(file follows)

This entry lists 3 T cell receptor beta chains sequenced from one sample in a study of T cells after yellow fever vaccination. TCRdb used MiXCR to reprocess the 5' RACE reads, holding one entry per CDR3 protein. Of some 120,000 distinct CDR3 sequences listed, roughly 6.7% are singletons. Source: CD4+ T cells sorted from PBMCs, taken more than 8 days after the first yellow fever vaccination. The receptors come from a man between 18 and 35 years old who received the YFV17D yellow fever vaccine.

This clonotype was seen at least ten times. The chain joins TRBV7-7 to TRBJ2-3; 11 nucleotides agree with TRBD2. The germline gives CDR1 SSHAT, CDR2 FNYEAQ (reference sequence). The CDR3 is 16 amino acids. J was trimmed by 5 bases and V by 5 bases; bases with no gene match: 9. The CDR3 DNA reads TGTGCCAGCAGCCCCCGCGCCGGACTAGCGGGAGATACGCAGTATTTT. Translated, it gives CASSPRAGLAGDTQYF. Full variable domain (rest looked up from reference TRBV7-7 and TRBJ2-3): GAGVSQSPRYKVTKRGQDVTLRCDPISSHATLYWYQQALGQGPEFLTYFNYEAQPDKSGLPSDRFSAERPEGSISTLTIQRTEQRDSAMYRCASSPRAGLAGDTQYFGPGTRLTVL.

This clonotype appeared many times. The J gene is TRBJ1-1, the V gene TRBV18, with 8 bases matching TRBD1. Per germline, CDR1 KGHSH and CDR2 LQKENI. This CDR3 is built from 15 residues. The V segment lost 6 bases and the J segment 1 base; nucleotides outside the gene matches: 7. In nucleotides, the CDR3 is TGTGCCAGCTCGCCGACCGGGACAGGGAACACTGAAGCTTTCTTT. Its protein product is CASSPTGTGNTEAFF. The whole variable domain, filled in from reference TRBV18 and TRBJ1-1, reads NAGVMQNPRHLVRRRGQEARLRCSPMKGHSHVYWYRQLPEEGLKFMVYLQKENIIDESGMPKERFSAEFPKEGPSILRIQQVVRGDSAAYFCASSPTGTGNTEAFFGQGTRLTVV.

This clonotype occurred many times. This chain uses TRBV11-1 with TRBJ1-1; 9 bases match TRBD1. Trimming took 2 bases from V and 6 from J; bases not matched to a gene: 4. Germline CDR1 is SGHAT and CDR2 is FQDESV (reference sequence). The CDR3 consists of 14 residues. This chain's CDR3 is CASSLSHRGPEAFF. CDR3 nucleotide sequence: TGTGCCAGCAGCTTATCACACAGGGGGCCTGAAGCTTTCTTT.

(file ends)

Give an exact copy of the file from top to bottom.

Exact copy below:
This entry lists 3 T cell receptor beta chains sequenced from one sample in a study of T cells after yellow fever vaccination. TCRdb used MiXCR to reprocess the 5' RACE reads, holding one entry per CDR3 protein. Of some 120,000 distinct CDR3 sequences listed, roughly 6.7% are singletons. Source: CD4+ T cells sorted from PBMCs, taken more than 8 days after the first yellow fever vaccination. The receptors come from a man between 18 and 35 years old who received the YFV17D yellow fever vaccine.

This clonotype was seen at least ten times. The chain joins TRBV7-7 to TRBJ2-3; 11 nucleotides agree with TRBD2. The germline gives CDR1 SSHAT, CDR2 FNYEAQ (reference sequence). The CDR3 is 16 amino acids. J was trimmed by 5 bases and V by 5 bases; bases with no gene match: 9. The CDR3 DNA reads TGTGCCAGCAGCCCCCGCGCCGGACTAGCGGGAGATACGCAGTATTTT. Translated, it gives CASSPRAGLAGDTQYF. Full variable domain (rest looked up from reference TRBV7-7 and TRBJ2-3): GAGVSQSPRYKVTKRGQDVTLRCDPISSHATLYWYQQALGQGPEFLTYFNYEAQPDKSGLPSDRFSAERPEGSISTLTIQRTEQRDSAMYRCASSPRAGLAGDTQYFGPGTRLTVL.

This clonotype appeared many times. The J gene is TRBJ1-1, the V gene TRBV18, with 8 bases matching TRBD1. Per germline, CDR1 KGHSH and CDR2 LQKENI. This CDR3 is built from 15 residues. The V segment lost 6 bases and the J segment 1 base; nucleotides outside the gene matches: 7. In nucleotides, the CDR3 is TGTGCCAGCTCGCCGACCGGGACAGGGAACACTGAAGCTTTCTTT. Its protein product is CASSPTGTGNTEAFF. The whole variable domain, filled in from reference TRBV18 and TRBJ1-1, reads NAGVMQNPRHLVRRRGQEARLRCSPMKGHSHVYWYRQLPEEGLKFMVYLQKENIIDESGMPKERFSAEFPKEGPSILRIQQVVRGDSAAYFCASSPTGTGNTEAFFGQGTRLTVV.

This clonotype occurred many times. This chain uses TRBV11-1 with TRBJ1-1; 9 bases match TRBD1. Trimming took 2 bases from V and 6 from J; bases not matched to a gene: 4. Germline CDR1 is SGHAT and CDR2 is FQDESV (reference sequence). The CDR3 consists of 14 residues. This chain's CDR3 is CASSLSHRGPEAFF. CDR3 nucleotide sequence: TGTGCCAGCAGCTTATCACACAGGGGGCCTGAAGCTTTCTTT.